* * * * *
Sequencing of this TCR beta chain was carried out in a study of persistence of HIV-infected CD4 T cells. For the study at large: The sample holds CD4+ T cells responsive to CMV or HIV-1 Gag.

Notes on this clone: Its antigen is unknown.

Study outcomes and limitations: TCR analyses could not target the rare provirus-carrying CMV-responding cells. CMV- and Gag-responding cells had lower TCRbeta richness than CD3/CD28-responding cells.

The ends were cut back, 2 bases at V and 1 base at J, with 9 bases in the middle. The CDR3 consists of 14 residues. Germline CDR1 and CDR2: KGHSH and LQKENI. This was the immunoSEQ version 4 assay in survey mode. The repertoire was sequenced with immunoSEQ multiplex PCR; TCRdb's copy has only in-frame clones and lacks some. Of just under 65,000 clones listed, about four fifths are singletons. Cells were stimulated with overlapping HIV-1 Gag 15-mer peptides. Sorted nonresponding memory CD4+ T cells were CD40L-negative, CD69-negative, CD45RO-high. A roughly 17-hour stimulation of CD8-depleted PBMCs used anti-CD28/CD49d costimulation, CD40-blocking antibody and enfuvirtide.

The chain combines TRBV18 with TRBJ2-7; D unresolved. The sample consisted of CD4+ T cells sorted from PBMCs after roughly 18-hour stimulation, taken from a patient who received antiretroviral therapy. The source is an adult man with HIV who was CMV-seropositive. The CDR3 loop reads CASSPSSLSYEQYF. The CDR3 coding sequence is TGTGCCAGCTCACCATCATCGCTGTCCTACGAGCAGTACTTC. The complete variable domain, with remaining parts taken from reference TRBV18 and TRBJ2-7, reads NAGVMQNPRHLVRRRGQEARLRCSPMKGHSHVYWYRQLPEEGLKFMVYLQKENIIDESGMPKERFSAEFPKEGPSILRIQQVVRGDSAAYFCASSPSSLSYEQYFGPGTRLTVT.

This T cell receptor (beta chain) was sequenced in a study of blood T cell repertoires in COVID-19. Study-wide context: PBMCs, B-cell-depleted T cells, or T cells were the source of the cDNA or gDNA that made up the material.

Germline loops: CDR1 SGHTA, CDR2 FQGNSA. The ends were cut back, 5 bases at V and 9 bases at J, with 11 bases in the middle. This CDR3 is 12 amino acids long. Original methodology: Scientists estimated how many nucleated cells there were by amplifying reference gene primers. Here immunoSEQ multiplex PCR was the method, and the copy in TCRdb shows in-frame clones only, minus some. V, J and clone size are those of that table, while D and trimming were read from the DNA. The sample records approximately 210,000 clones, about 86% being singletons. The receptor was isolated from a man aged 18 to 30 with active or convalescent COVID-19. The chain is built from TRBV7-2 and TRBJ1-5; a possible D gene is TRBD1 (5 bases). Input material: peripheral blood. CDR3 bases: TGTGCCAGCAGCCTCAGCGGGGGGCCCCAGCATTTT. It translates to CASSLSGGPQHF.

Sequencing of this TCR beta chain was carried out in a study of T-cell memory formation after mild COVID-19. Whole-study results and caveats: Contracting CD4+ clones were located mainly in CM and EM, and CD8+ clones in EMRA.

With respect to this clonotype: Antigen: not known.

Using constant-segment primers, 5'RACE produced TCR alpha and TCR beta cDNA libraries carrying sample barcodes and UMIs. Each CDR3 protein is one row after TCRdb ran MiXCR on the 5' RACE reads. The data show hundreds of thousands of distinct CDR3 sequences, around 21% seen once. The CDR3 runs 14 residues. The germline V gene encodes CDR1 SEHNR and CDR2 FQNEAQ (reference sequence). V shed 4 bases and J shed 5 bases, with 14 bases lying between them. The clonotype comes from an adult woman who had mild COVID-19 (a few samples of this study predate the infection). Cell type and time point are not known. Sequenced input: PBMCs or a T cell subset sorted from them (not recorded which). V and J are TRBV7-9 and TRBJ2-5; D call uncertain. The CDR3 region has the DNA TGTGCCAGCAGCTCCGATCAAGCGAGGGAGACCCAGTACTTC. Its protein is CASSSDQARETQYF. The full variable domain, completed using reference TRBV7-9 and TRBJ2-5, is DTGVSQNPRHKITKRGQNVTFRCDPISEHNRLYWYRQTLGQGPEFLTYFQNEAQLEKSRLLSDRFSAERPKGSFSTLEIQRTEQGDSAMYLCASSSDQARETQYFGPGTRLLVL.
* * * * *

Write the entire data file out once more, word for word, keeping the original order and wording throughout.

Sequencing of this TCR beta chain was carried out in a study of persistence of HIV-infected CD4 T cells. For the study at large: The sample holds CD4+ T cells responsive to CMV or HIV-1 Gag.

Notes on this clone: Its antigen is unknown.

Study outcomes and limitations: TCR analyses could not target the rare provirus-carrying CMV-responding cells. CMV- and Gag-responding cells had lower TCRbeta richness than CD3/CD28-responding cells.

The ends were cut back, 2 bases at V and 1 base at J, with 9 bases in the middle. The CDR3 consists of 14 residues. Germline CDR1 and CDR2: KGHSH and LQKENI. This was the immunoSEQ version 4 assay in survey mode. The repertoire was sequenced with immunoSEQ multiplex PCR; TCRdb's copy has only in-frame clones and lacks some. Of just under 65,000 clones listed, about four fifths are singletons. Cells were stimulated with overlapping HIV-1 Gag 15-mer peptides. Sorted nonresponding memory CD4+ T cells were CD40L-negative, CD69-negative, CD45RO-high. A roughly 17-hour stimulation of CD8-depleted PBMCs used anti-CD28/CD49d costimulation, CD40-blocking antibody and enfuvirtide.

The chain combines TRBV18 with TRBJ2-7; D unresolved. The sample consisted of CD4+ T cells sorted from PBMCs after roughly 18-hour stimulation, taken from a patient who received antiretroviral therapy. The source is an adult man with HIV who was CMV-seropositive. The CDR3 loop reads CASSPSSLSYEQYF. The CDR3 coding sequence is TGTGCCAGCTCACCATCATCGCTGTCCTACGAGCAGTACTTC. The complete variable domain, with remaining parts taken from reference TRBV18 and TRBJ2-7, reads NAGVMQNPRHLVRRRGQEARLRCSPMKGHSHVYWYRQLPEEGLKFMVYLQKENIIDESGMPKERFSAEFPKEGPSILRIQQVVRGDSAAYFCASSPSSLSYEQYFGPGTRLTVT.

This T cell receptor (beta chain) was sequenced in a study of blood T cell repertoires in COVID-19. Study-wide context: PBMCs, B-cell-depleted T cells, or T cells were the source of the cDNA or gDNA that made up the material.

Germline loops: CDR1 SGHTA, CDR2 FQGNSA. The ends were cut back, 5 bases at V and 9 bases at J, with 11 bases in the middle. This CDR3 is 12 amino acids long. Original methodology: Scientists estimated how many nucleated cells there were by amplifying reference gene primers. Here immunoSEQ multiplex PCR was the method, and the copy in TCRdb shows in-frame clones only, minus some. V, J and clone size are those of that table, while D and trimming were read from the DNA. The sample records approximately 210,000 clones, about 86% being singletons. The receptor was isolated from a man aged 18 to 30 with active or convalescent COVID-19. The chain is built from TRBV7-2 and TRBJ1-5; a possible D gene is TRBD1 (5 bases). Input material: peripheral blood. CDR3 bases: TGTGCCAGCAGCCTCAGCGGGGGGCCCCAGCATTTT. It translates to CASSLSGGPQHF.

Sequencing of this TCR beta chain was carried out in a study of T-cell memory formation after mild COVID-19. Whole-study results and caveats: Contracting CD4+ clones were located mainly in CM and EM, and CD8+ clones in EMRA.

With respect to this clonotype: Antigen: not known.

Using constant-segment primers, 5'RACE produced TCR alpha and TCR beta cDNA libraries carrying sample barcodes and UMIs. Each CDR3 protein is one row after TCRdb ran MiXCR on the 5' RACE reads. The data show hundreds of thousands of distinct CDR3 sequences, around 21% seen once. The CDR3 runs 14 residues. The germline V gene encodes CDR1 SEHNR and CDR2 FQNEAQ (reference sequence). V shed 4 bases and J shed 5 bases, with 14 bases lying between them. The clonotype comes from an adult woman who had mild COVID-19 (a few samples of this study predate the infection). Cell type and time point are not known. Sequenced input: PBMCs or a T cell subset sorted from them (not recorded which). V and J are TRBV7-9 and TRBJ2-5; D call uncertain. The CDR3 region has the DNA TGTGCCAGCAGCTCCGATCAAGCGAGGGAGACCCAGTACTTC. Its protein is CASSSDQARETQYF. The full variable domain, completed using reference TRBV7-9 and TRBJ2-5, is DTGVSQNPRHKITKRGQNVTFRCDPISEHNRLYWYRQTLGQGPEFLTYFQNEAQLEKSRLLSDRFSAERPKGSFSTLEIQRTEQGDSAMYLCASSSDQARETQYFGPGTRLLVL.